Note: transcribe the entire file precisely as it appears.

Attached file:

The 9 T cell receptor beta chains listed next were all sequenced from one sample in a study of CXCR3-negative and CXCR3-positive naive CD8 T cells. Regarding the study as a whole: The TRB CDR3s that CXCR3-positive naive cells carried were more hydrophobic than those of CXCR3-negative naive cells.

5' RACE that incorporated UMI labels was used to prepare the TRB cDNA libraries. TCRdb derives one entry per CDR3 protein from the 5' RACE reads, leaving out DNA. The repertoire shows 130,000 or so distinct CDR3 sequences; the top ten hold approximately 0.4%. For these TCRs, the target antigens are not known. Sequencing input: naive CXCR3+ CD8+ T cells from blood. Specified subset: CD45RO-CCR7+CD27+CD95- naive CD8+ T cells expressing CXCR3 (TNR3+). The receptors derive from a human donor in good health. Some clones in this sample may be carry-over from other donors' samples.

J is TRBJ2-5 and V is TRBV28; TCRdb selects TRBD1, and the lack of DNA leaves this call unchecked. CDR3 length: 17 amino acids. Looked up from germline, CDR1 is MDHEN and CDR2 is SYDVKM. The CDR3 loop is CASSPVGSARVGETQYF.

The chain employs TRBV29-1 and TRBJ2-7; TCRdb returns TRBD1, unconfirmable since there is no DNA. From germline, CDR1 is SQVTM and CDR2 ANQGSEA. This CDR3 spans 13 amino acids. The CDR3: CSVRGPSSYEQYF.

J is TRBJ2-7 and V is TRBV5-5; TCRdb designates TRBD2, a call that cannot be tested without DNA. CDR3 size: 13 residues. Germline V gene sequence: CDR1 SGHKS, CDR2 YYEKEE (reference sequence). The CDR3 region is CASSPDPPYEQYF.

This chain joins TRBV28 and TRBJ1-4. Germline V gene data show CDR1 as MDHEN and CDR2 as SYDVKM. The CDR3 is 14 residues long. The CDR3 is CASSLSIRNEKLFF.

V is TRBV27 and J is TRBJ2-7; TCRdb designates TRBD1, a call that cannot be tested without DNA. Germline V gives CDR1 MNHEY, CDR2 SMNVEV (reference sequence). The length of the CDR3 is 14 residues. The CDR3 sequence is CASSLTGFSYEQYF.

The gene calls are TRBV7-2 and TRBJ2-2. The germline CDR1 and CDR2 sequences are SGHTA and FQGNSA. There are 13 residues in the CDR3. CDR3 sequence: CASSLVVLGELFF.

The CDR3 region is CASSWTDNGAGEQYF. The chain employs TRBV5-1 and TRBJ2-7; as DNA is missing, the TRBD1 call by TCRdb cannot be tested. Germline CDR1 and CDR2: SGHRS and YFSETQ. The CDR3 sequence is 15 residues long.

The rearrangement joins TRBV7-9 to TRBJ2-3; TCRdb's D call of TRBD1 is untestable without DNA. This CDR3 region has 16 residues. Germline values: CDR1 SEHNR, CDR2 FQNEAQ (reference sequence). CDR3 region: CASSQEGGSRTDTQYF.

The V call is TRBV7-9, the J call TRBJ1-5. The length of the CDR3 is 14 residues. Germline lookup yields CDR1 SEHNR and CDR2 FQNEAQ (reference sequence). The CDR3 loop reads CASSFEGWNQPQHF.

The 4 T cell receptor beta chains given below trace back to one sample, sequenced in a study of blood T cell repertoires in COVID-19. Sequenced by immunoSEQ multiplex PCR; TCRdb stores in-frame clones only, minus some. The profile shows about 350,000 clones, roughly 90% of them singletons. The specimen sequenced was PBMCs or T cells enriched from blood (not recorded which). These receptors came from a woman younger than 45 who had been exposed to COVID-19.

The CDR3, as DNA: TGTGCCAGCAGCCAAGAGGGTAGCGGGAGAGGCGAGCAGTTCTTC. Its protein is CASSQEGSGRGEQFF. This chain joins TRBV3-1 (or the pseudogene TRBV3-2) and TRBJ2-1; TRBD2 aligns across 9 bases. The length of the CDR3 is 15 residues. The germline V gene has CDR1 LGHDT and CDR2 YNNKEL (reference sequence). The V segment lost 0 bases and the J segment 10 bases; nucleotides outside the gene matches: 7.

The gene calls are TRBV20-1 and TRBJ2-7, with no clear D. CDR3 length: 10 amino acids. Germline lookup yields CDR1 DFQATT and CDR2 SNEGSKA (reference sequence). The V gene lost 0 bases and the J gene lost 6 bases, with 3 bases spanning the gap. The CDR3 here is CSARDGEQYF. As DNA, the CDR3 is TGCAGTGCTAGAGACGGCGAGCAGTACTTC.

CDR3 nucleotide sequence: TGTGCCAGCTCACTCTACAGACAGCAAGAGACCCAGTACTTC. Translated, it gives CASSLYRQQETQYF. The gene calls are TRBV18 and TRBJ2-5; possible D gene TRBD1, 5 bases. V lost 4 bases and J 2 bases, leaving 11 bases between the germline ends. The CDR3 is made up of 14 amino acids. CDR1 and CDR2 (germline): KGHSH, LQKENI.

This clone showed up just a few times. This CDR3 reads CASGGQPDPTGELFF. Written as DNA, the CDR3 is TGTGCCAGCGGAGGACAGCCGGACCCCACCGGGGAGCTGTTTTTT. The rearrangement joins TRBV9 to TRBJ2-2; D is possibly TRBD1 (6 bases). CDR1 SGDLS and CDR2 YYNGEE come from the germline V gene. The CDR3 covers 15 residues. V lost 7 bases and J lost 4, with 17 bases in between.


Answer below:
The 9 T cell receptor beta chains listed next were all sequenced from one sample in a study of CXCR3-negative and CXCR3-positive naive CD8 T cells. Regarding the study as a whole: The TRB CDR3s that CXCR3-positive naive cells carried were more hydrophobic than those of CXCR3-negative naive cells.

5' RACE that incorporated UMI labels was used to prepare the TRB cDNA libraries. TCRdb derives one entry per CDR3 protein from the 5' RACE reads, leaving out DNA. The repertoire shows 130,000 or so distinct CDR3 sequences; the top ten hold approximately 0.4%. For these TCRs, the target antigens are not known. Sequencing input: naive CXCR3+ CD8+ T cells from blood. Specified subset: CD45RO-CCR7+CD27+CD95- naive CD8+ T cells expressing CXCR3 (TNR3+). The receptors derive from a human donor in good health. Some clones in this sample may be carry-over from other donors' samples.

J is TRBJ2-5 and V is TRBV28; TCRdb selects TRBD1, and the lack of DNA leaves this call unchecked. CDR3 length: 17 amino acids. Looked up from germline, CDR1 is MDHEN and CDR2 is SYDVKM. The CDR3 loop is CASSPVGSARVGETQYF.

The chain employs TRBV29-1 and TRBJ2-7; TCRdb returns TRBD1, unconfirmable since there is no DNA. From germline, CDR1 is SQVTM and CDR2 ANQGSEA. This CDR3 spans 13 amino acids. The CDR3: CSVRGPSSYEQYF.

J is TRBJ2-7 and V is TRBV5-5; TCRdb designates TRBD2, a call that cannot be tested without DNA. CDR3 size: 13 residues. Germline V gene sequence: CDR1 SGHKS, CDR2 YYEKEE (reference sequence). The CDR3 region is CASSPDPPYEQYF.

This chain joins TRBV28 and TRBJ1-4. Germline V gene data show CDR1 as MDHEN and CDR2 as SYDVKM. The CDR3 is 14 residues long. The CDR3 is CASSLSIRNEKLFF.

V is TRBV27 and J is TRBJ2-7; TCRdb designates TRBD1, a call that cannot be tested without DNA. Germline V gives CDR1 MNHEY, CDR2 SMNVEV (reference sequence). The length of the CDR3 is 14 residues. The CDR3 sequence is CASSLTGFSYEQYF.

The gene calls are TRBV7-2 and TRBJ2-2. The germline CDR1 and CDR2 sequences are SGHTA and FQGNSA. There are 13 residues in the CDR3. CDR3 sequence: CASSLVVLGELFF.

The CDR3 region is CASSWTDNGAGEQYF. The chain employs TRBV5-1 and TRBJ2-7; as DNA is missing, the TRBD1 call by TCRdb cannot be tested. Germline CDR1 and CDR2: SGHRS and YFSETQ. The CDR3 sequence is 15 residues long.

The rearrangement joins TRBV7-9 to TRBJ2-3; TCRdb's D call of TRBD1 is untestable without DNA. This CDR3 region has 16 residues. Germline values: CDR1 SEHNR, CDR2 FQNEAQ (reference sequence). CDR3 region: CASSQEGGSRTDTQYF.

The V call is TRBV7-9, the J call TRBJ1-5. The length of the CDR3 is 14 residues. Germline lookup yields CDR1 SEHNR and CDR2 FQNEAQ (reference sequence). The CDR3 loop reads CASSFEGWNQPQHF.

The 4 T cell receptor beta chains given below trace back to one sample, sequenced in a study of blood T cell repertoires in COVID-19. Sequenced by immunoSEQ multiplex PCR; TCRdb stores in-frame clones only, minus some. The profile shows about 350,000 clones, roughly 90% of them singletons. The specimen sequenced was PBMCs or T cells enriched from blood (not recorded which). These receptors came from a woman younger than 45 who had been exposed to COVID-19.

The CDR3, as DNA: TGTGCCAGCAGCCAAGAGGGTAGCGGGAGAGGCGAGCAGTTCTTC. Its protein is CASSQEGSGRGEQFF. This chain joins TRBV3-1 (or the pseudogene TRBV3-2) and TRBJ2-1; TRBD2 aligns across 9 bases. The length of the CDR3 is 15 residues. The germline V gene has CDR1 LGHDT and CDR2 YNNKEL (reference sequence). The V segment lost 0 bases and the J segment 10 bases; nucleotides outside the gene matches: 7.

The gene calls are TRBV20-1 and TRBJ2-7, with no clear D. CDR3 length: 10 amino acids. Germline lookup yields CDR1 DFQATT and CDR2 SNEGSKA (reference sequence). The V gene lost 0 bases and the J gene lost 6 bases, with 3 bases spanning the gap. The CDR3 here is CSARDGEQYF. As DNA, the CDR3 is TGCAGTGCTAGAGACGGCGAGCAGTACTTC.

CDR3 nucleotide sequence: TGTGCCAGCTCACTCTACAGACAGCAAGAGACCCAGTACTTC. Translated, it gives CASSLYRQQETQYF. The gene calls are TRBV18 and TRBJ2-5; possible D gene TRBD1, 5 bases. V lost 4 bases and J 2 bases, leaving 11 bases between the germline ends. The CDR3 is made up of 14 amino acids. CDR1 and CDR2 (germline): KGHSH, LQKENI.

This clone showed up just a few times. This CDR3 reads CASGGQPDPTGELFF. Written as DNA, the CDR3 is TGTGCCAGCGGAGGACAGCCGGACCCCACCGGGGAGCTGTTTTTT. The rearrangement joins TRBV9 to TRBJ2-2; D is possibly TRBD1 (6 bases). CDR1 SGDLS and CDR2 YYNGEE come from the germline V gene. The CDR3 covers 15 residues. V lost 7 bases and J lost 4, with 17 bases in between.